I read an article this afternoon about a nurse who had worked 12 hour nights without a break. On the way home she was on the wrong side of the road and crashed her car into an oncoming vehicle. (Source: Daily Record 2.1.17). As a result she has been banned from driving.
The nurse could not offer an explanation for why she ended up on the wrong side of the road. Perhaps she fell asleep after a long shift?
The reality is that people driving home from night shift will not be feeling at their best. However, they have to get home and most will arrive home with no incident.
What about other drivers who work long hours such as company account managers. How do they get home safely? What corporate responsibility is shown by employers who allow long hours to be worked? What do we even mean by long hours?
Who shoulders the responsibility when things go wrong, the driver or the organisation? I would suggest the driver. For example, the nurse who is now disqualified. What sanctions will her employers face? I suspect that her employer at the highest levels, down to her ward managers, are unlikely to ever have considered the risks involved in driving after long shifts and the potential consequences. I doubt the matter will go any further other than the legal sanctions faced by the nurse.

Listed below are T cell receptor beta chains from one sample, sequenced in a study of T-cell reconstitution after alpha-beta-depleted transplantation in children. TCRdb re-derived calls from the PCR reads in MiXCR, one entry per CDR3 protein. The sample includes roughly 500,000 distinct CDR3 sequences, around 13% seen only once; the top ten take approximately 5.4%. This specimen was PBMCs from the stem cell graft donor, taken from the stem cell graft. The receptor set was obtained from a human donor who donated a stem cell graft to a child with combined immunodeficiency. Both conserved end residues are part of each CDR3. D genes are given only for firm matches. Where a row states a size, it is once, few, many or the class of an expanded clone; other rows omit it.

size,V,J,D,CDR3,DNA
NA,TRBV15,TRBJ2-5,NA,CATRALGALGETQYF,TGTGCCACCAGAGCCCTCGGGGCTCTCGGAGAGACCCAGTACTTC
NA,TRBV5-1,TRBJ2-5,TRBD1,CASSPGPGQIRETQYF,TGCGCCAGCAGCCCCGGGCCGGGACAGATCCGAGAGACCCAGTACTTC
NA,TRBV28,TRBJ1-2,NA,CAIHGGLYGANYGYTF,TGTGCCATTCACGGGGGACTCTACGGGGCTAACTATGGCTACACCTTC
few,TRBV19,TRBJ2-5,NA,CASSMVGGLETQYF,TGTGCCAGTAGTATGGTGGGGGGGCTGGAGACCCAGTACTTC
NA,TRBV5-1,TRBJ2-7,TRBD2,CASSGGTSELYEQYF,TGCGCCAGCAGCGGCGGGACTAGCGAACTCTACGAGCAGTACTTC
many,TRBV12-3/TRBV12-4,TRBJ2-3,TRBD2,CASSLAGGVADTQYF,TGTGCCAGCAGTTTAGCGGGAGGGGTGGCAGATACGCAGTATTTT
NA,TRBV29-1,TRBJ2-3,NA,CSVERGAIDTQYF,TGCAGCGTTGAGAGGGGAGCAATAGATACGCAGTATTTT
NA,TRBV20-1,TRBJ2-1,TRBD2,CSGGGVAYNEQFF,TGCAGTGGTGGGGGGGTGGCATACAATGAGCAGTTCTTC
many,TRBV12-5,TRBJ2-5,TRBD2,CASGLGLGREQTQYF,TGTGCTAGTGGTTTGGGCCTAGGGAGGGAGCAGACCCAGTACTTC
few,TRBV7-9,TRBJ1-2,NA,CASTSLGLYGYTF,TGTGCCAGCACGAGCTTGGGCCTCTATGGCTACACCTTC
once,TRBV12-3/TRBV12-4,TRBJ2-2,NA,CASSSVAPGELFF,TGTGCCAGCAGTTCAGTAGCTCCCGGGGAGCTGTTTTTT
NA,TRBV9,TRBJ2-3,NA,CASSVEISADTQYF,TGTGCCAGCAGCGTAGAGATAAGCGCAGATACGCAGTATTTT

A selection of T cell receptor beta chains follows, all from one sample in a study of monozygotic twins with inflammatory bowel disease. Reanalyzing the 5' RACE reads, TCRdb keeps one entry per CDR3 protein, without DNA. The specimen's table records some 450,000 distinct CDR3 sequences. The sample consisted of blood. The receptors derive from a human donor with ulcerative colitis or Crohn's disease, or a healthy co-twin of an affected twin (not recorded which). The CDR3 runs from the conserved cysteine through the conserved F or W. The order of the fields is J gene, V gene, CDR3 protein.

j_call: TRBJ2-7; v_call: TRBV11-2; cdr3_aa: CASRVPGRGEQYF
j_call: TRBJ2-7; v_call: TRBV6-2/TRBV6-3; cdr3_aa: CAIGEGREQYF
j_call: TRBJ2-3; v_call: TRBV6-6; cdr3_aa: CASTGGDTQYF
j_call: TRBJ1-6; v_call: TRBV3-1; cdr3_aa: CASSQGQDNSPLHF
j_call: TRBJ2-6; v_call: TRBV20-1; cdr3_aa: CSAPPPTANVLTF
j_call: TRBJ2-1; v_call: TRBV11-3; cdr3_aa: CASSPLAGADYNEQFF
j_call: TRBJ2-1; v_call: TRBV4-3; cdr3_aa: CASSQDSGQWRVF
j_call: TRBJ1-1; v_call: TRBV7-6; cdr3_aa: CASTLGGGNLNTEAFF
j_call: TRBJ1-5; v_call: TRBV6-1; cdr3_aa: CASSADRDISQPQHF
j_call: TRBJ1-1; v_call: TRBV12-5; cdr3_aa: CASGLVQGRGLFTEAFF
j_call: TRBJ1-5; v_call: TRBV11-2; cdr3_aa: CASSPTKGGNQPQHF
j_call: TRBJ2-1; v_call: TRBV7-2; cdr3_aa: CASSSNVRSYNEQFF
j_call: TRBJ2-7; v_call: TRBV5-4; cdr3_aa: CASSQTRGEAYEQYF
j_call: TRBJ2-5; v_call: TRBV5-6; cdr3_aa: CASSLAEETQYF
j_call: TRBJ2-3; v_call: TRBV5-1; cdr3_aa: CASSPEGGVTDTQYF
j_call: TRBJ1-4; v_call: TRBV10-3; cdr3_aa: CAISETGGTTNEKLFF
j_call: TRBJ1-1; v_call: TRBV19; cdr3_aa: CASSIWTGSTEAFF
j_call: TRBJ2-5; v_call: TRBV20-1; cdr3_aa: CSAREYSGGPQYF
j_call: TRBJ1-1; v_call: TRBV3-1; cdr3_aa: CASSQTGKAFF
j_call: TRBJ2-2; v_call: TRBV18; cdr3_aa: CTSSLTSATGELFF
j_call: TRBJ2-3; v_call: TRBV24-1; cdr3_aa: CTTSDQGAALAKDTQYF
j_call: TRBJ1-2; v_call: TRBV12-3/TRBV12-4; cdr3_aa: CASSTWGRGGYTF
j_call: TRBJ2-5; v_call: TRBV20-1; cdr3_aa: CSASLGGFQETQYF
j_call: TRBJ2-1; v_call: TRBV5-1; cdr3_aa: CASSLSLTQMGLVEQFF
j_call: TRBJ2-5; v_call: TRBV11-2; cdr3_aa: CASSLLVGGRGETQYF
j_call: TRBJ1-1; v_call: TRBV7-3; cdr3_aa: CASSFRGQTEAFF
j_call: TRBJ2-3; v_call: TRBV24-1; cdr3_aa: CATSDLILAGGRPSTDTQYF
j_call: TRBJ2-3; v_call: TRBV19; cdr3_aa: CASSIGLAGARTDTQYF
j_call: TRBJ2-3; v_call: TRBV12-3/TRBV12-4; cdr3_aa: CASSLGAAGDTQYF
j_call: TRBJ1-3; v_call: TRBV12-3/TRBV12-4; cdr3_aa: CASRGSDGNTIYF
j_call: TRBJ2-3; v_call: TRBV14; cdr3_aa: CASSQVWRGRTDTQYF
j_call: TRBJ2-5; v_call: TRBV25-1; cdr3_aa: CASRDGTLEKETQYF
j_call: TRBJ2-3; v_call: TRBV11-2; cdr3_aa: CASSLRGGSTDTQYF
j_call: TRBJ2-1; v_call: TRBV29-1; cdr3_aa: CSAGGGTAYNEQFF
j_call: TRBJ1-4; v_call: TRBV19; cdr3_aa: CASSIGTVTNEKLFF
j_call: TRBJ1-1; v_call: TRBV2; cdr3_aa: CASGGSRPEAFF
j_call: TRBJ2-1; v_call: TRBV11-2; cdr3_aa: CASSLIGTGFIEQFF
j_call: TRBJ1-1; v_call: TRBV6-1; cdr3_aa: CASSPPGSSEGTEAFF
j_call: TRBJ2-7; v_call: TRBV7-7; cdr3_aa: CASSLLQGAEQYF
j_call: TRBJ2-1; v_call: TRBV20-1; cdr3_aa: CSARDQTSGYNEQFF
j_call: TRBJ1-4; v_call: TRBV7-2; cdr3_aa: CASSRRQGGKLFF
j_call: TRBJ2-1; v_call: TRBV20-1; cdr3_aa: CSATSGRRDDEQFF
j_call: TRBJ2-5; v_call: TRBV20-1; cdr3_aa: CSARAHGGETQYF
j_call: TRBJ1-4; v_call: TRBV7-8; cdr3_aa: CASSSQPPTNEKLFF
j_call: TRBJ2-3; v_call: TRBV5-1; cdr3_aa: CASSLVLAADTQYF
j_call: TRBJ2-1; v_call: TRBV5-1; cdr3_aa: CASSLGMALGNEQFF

This was a near miss because the occupants of the other vehicle were injured but could have been killed! What lessons can be learned from this? What lessons are you going to learn on behalf of your organisation?
· What time do your company drivers have to get up to travel to their first appointment? 3 am, 5 am?
· How many miles do they drive each day/how much of their time is spent driving?
· How much supervision are they given to manage their work load and appointment schedules?
· Proactive management of road risk or are they just left to get on with it because that is the organisational culture and it’s the way it is?
· What policies do you have for overnight stops, maximum daily travel time?
What can you learn from this near miss? What can you proactively do to prevent a similar near miss for any of your drivers?
“Hindsight is a wonderful thing because we can learn from our mistakes. However, it means that things have already gone wrong. Foresight and prevention are better”.